Management and Organization Review Special Issue ‘Celebrating and Advancing the Scholarship of Kwok Leung (1958–2015)’
Michael Morris, Columbia University
(George) Zhen Xiong Chen, Australian National University
Lorna Doucet, Fudan University
Yaping Gong, Hong Kong University of Science and Technology
Submission deadline for extended abstracts: December 14, 2015
This is a wide ranging call for papers addressing and extending Professor Kwok Leung’s scholarship in cross- cultural research, psychology, and management (see below).
Interested authors are invited to submit an extended abstract of their paper (5–8 pages) to Ms Stefanie McAdoo atStefanie.firstname.lastname@example.org
The submission deadline for extended abstracts is December 14, 2015. Invitations to present papers at a Special Paper Development Conference will be issued by January 29, 2016.
The special paper development conference will be sponsored and hosted by Fudan University School of Management, Shanghai, China. The conference will be held June 11–14, 2016. Following the conference, the guest editors will invite selected papers to be formally submitted to the MOR Special Issue for review. It is expected that the Special Issue will be published on the second anniversary of Professor Leung’s passing (MOR 13.3).
Kwok Leung Scholarship Legacy
Kwok Leung made many significant theoretical and methodological contributions to cross-cultural research in psychology and management (Leung, Bhagat, Buchan, Erez, & Gibson, 2005; Van de Vijver & Leung, 1997). He is regarded as a thought leader in many areas of cross-cultural, social, and organizational psychology, including distributive justice (Leung & Park, 1986), conflict resolution and negotiation (Leung, 1987), harmony maintenance (Leung, Koch, & Lu, 2002), pan-cultural structures of human values and beliefs (Leung & Bond, 2004), Chinese personality (Cheung, Leung, Fan, Song, Zhang, & Zhang, 1996), and creativity (Morris & Leung, 2010).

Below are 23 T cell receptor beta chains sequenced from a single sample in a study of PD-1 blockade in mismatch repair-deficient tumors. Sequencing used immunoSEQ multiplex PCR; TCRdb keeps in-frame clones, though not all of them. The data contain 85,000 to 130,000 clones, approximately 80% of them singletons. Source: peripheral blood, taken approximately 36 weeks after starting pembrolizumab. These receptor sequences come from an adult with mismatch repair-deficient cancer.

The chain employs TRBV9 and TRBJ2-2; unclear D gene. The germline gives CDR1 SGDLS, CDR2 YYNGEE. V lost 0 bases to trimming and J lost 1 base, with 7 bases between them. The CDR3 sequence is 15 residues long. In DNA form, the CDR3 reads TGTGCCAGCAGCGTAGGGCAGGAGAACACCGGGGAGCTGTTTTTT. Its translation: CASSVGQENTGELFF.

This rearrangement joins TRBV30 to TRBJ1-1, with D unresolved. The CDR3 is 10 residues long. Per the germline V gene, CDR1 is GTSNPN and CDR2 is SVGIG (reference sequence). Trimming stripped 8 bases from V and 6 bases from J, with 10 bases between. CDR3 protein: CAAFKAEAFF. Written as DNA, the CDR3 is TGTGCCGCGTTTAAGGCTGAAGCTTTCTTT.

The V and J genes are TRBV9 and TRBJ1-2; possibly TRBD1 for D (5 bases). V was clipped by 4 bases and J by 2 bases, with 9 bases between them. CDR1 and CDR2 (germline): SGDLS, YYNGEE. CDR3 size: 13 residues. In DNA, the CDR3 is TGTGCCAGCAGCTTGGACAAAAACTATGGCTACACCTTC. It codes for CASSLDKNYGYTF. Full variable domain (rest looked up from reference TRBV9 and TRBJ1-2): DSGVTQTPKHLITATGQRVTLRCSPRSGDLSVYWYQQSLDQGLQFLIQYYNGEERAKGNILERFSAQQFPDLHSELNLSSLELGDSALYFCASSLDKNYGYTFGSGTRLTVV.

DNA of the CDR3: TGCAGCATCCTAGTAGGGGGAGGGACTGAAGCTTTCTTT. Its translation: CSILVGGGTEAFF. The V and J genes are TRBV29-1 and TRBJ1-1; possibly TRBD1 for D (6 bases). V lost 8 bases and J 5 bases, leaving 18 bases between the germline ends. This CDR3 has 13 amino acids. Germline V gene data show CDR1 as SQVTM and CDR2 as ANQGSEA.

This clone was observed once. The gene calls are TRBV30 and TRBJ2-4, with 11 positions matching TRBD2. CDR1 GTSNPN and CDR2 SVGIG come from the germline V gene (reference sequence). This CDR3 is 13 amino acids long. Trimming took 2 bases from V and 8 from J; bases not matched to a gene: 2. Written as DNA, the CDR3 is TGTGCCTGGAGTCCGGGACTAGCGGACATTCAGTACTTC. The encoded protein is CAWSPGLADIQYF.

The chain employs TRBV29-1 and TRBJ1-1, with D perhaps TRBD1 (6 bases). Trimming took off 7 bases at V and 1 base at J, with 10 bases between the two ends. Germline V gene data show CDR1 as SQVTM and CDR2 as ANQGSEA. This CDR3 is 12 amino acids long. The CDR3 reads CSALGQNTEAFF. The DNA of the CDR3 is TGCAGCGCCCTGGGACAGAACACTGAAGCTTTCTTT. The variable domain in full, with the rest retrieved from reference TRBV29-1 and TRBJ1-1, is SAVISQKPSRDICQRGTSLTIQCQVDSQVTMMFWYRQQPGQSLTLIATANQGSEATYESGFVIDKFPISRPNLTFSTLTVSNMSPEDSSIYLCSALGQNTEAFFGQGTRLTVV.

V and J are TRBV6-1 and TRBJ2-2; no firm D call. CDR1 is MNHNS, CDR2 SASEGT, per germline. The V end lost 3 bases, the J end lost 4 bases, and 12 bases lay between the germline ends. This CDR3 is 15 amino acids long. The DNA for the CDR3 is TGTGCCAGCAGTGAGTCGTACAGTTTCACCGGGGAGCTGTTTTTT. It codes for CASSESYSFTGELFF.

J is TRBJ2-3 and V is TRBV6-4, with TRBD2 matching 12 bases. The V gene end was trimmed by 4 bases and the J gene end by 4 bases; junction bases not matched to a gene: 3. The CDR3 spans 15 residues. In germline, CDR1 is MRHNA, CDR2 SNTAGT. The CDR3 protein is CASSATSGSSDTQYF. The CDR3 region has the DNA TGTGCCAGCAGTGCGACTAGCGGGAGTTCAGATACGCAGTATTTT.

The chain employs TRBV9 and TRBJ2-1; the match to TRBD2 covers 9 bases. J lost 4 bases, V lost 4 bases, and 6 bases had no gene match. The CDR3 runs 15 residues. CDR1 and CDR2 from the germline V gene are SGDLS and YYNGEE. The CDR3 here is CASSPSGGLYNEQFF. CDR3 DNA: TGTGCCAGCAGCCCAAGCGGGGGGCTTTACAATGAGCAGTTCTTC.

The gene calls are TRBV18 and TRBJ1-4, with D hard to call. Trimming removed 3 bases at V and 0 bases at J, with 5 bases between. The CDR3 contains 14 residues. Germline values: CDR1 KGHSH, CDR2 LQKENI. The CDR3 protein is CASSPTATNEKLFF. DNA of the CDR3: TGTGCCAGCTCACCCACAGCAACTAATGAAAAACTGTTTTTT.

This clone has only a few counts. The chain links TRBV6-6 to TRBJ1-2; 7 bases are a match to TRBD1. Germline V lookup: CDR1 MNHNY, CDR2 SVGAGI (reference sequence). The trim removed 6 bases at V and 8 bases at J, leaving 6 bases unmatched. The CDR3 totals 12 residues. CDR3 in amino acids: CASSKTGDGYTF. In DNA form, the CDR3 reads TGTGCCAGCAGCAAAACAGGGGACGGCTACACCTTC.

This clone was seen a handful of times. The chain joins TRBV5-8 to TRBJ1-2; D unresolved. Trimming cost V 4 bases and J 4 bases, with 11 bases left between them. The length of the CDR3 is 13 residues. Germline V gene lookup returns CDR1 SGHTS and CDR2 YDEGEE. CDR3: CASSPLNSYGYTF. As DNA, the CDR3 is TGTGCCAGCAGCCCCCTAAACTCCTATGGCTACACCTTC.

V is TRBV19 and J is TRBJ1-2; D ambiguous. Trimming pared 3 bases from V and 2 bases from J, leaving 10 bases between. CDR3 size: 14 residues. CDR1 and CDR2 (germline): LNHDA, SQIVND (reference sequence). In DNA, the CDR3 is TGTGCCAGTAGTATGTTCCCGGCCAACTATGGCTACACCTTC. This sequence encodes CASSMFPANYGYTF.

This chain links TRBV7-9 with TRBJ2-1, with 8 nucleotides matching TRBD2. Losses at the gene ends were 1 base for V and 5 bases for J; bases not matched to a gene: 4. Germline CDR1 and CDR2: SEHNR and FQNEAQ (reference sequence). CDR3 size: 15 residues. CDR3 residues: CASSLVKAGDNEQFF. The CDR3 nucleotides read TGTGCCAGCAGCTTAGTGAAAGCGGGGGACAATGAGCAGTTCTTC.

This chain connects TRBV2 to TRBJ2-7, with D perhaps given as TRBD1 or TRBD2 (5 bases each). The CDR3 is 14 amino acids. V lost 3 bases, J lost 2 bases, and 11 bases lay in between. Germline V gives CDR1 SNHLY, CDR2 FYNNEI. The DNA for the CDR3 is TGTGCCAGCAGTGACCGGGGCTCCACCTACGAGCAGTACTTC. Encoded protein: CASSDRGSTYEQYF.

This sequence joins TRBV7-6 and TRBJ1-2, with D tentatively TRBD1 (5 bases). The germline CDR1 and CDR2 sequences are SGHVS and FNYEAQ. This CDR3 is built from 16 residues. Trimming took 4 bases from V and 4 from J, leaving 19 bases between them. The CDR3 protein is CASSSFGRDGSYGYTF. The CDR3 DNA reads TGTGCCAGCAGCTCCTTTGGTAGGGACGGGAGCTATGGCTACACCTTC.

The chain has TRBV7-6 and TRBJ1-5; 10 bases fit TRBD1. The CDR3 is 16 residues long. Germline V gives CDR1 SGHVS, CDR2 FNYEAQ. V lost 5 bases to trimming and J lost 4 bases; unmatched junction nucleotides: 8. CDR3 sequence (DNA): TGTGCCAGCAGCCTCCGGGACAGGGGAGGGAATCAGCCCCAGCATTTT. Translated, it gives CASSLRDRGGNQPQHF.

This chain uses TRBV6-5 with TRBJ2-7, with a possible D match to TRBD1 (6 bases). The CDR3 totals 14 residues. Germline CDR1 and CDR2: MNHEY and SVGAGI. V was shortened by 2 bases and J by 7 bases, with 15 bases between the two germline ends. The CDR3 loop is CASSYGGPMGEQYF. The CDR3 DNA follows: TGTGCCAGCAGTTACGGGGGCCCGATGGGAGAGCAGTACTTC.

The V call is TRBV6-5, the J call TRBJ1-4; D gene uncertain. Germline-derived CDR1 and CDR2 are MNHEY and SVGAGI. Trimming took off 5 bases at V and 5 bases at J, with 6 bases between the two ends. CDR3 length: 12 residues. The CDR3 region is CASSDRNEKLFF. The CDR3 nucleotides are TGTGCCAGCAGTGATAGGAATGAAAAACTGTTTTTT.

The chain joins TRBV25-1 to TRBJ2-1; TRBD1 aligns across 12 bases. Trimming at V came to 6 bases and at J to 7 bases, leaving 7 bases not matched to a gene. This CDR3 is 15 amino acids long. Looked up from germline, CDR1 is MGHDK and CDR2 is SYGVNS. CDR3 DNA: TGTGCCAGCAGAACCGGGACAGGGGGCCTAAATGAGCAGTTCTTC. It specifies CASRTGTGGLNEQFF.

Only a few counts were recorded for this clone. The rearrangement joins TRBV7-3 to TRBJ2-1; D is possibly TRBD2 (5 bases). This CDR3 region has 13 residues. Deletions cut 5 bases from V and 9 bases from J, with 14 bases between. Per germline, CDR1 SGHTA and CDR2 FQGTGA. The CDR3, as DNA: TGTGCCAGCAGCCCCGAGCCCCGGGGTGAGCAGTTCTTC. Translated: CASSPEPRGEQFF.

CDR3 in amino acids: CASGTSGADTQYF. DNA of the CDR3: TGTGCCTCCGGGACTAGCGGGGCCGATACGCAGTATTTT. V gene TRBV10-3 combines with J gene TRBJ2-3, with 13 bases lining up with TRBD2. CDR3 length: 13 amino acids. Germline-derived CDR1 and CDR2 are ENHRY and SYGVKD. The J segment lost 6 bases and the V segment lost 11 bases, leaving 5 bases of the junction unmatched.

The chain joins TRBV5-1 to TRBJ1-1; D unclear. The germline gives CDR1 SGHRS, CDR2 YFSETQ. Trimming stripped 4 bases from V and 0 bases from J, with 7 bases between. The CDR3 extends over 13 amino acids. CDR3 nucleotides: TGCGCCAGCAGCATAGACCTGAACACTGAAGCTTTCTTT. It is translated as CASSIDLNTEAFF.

A central thread in his 30-year career is modeling how culture influences social and organizational behaviors. His earliest empirical contributions tested the model that differences in fairness judgments between individualist and collectivist countries are carried by individual differences in personal values on the dimension of idiocentrism-allocentrism (Leung & Bond, 1984; Triandis, Leung, Villareal, & Clack, 1985). Later work found that country differences in conflict resolution decisions were carried more by expectancies than valences (Bond, Leung, & Schwartz, 1987; Leung, 1987), and by personal perceptions (Morris, Leung, & Iyengar, 2004), prompting interest in schemas or implicit theories that underlie cultural patterns. To explore how cultural patterns are carried by social assumptions or norms, Kwok pioneered a model of the basic dimensions of social axioms (Leung & Bond, 2004). His works on fairness judgment and harmony offered exemplary illustrations of how emic and etic research programs inform and stimulate each other (Leung, Brew, Zhang, & Zhang, 2011; Morris, Leung, Ames, & Lickel, 1999). A culmination of this sustained inquiry came in a recent conceptual paper (Leung & Morris, in press) that integrated many of his insights by proposing the conditions, respectively, under which values, schemas, and norms operate: Values play a more important role in accounting for cultural differences in weak situations where fewer constraints are perceived; schemas play a more important role when situational cues increase their accessibility and relevance; and norms play a more important role when social evaluation is salient. This special issue of MOR is dedicated to current research that builds on, elaborates, and extends this stream of work. We welcome manuscripts from a broad range of research areas (e.g., conflict and harmony, negotiation, fairness judgment, leadership, cross-cultural management).